The Model - Zend

After the user has entered into the action inside the controller, the second step the controller takes is to process any information stored in any necessary models. Unlike the controller, the model exists to help the developer decouple business logic from the< application. Domain logic, or logic and rules that are specific to the application, will reside inside the model. In most cases, the model consists of scripts that connect to a database and processes any number of create, read, update, delete (CRUD) commands. Nothing besides business logic resides here to consider the script a model and loosely coupled with the other components of the MVC pattern.

Let’s look at another example of what might be inside one of the models. If you created an application that required the user to fill out a form and submit, as shown in Figure, the application will initialize the submitted data inside the action, but will save the information to a database inside a model.

This expands on the previous figure, in which you took a look at how the user’s event triggers the appropriate action in a controller. In the following figure, after the user has successfully submitted the form information for signup, the example is expanded by introducing the model into the controller’s action.

In this example, the model will receive all the user’s information sent in by the controller and save it into a database. If there are no errors, the model will return some type of value back to the controller to inform it that the data is processed. After that happens, the user is sent a message that all the data has been successfully processed.

MVC controller and model

The model allows you to decouple the business logic from both the controller and the view. Decoupling the process from the controller by placing it inside the model will allow the developer to use the code in not only this particular application but also in a new application. Using PHP, you’ll create a simple model for saving account information that is reusable and can be called from the controller.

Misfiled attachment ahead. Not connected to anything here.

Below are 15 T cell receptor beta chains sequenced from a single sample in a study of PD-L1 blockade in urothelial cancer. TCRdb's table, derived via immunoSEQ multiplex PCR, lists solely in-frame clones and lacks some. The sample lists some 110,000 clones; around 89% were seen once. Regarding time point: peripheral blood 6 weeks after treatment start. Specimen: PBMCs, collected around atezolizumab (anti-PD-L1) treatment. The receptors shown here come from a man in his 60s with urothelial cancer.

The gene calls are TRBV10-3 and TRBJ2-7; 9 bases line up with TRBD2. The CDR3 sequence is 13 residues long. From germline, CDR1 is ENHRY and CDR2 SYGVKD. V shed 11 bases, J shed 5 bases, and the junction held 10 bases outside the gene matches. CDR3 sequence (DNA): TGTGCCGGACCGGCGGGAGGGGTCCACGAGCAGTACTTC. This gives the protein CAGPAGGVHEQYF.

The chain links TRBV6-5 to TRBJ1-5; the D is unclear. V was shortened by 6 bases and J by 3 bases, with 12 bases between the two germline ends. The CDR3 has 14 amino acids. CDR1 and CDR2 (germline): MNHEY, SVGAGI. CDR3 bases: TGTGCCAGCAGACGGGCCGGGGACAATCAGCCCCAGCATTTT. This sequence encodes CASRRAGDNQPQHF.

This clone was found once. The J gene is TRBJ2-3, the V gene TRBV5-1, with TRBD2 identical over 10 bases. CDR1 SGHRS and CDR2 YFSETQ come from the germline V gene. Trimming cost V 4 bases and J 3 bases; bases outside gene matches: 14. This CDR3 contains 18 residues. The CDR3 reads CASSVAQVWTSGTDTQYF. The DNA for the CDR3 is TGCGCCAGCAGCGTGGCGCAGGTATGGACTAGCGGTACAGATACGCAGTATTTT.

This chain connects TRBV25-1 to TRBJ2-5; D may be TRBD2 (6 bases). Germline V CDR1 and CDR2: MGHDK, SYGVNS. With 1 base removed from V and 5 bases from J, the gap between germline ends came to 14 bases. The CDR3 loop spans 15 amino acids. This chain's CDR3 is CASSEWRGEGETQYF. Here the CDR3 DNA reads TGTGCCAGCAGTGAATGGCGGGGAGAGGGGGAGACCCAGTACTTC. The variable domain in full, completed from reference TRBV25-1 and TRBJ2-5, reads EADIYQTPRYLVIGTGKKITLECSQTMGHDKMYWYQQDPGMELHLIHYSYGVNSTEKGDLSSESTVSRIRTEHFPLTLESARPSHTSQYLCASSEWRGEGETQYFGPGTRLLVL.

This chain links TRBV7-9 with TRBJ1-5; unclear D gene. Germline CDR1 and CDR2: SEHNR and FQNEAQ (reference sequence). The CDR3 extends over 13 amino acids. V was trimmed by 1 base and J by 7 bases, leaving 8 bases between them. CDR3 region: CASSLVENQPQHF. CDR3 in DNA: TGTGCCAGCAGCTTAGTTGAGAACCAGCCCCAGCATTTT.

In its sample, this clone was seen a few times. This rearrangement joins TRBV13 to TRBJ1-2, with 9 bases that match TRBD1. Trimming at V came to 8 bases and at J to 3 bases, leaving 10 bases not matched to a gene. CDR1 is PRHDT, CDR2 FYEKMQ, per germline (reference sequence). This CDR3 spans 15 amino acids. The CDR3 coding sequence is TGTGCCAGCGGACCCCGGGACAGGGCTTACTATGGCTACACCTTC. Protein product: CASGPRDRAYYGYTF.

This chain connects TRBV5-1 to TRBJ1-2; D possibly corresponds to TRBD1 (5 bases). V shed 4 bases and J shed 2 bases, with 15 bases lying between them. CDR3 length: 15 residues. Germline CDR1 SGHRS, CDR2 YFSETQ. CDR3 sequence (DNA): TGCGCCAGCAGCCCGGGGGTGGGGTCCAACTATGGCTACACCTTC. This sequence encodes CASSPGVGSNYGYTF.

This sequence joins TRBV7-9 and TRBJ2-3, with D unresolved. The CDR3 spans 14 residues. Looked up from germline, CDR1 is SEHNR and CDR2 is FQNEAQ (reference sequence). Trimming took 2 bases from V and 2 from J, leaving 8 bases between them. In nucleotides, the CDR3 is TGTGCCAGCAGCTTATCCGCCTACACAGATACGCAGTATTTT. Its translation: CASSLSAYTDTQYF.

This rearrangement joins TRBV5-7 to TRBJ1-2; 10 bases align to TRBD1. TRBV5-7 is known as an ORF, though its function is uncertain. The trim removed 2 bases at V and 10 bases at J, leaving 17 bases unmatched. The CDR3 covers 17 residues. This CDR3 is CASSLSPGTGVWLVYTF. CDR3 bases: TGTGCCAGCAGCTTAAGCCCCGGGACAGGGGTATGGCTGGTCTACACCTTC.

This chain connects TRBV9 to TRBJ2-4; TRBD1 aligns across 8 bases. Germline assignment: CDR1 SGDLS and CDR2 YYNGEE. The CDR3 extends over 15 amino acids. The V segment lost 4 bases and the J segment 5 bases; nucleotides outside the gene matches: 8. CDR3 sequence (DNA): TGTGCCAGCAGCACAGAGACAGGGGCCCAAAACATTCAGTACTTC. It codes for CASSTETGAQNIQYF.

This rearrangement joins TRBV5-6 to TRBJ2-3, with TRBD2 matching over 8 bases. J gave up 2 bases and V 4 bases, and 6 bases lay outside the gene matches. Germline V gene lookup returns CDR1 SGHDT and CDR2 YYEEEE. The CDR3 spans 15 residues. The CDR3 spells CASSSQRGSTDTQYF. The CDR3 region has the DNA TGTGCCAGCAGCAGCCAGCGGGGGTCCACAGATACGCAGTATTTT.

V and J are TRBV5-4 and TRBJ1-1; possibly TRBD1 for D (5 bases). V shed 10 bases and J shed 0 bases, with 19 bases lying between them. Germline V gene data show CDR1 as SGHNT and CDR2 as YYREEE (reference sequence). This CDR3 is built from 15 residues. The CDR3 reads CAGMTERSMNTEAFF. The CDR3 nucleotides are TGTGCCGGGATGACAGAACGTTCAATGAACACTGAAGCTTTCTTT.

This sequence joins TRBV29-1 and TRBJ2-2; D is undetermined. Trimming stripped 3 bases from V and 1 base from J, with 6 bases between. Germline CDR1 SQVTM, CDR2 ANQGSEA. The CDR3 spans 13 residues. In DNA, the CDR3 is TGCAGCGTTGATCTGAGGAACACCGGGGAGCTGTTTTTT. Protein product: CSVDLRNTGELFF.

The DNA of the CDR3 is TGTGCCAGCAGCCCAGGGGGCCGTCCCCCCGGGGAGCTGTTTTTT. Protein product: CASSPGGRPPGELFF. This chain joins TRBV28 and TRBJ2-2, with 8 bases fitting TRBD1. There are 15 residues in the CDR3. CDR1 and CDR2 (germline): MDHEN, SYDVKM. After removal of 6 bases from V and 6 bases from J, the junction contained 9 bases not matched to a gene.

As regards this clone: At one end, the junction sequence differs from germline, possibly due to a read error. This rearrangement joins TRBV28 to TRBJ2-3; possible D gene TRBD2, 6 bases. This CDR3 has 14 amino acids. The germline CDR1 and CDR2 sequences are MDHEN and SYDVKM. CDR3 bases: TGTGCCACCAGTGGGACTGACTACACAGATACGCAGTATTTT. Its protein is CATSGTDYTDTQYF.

Listing SaveAccount.php

* Model - Save the data into the DB.
* This code base can be used in other applications that need
* data to be stored for new users.
class SaveAccount {
* Save Account
* @param String $username
* @param String $password
* @param String $email
public function saveAccount($username, $password, $email){
//Clean up data
$username = $this->_db->escape($username);
$password = $this->_db->escape($password);
$email = $this->_db->escape($email);
//Set up mysqli instance
$dbconn = mysqli('localhost',
'<Your Username>',
'<Your Password>');
//Create the SQL statement and insert.
$statement = "INSERT INTO Accounts (username, password, email)
VALUES ('".$username."',
//Close db connection

The model you just created is a crude implementation that uses the mysqli to connect to a database, cleans the data passed into the function, and then saves the data into the database. To incorporate the model into the controller, let’s update the AccountController successAction().

Listing Updates to the AccountController’s successAction()

//Action #1 - Sign up for an account form.
public function successAction(){
//Check if the submitted data is POST type
$email = $this->_request->getParam("email");
$username = $this->_request->getParam("username");
$password = $this->_request->getParam("password");
//Initiate the SaveAccount model.
require_once "SaveAccount.php";
$SaveAccount = new SaveAccount();
$SaveAccount->saveAccount($username, $password, $email);
throw new Exception("Whoops. Wrong way of submitting your information.");

The first few lines in successAction() retrieve any data the user has submitted as a POST. This example assumes that the form has three fields: a username, a password, and an e-mail address. After the data is fetched, you initialize the SaveAccount model and save the three fields by calling saveAccount().

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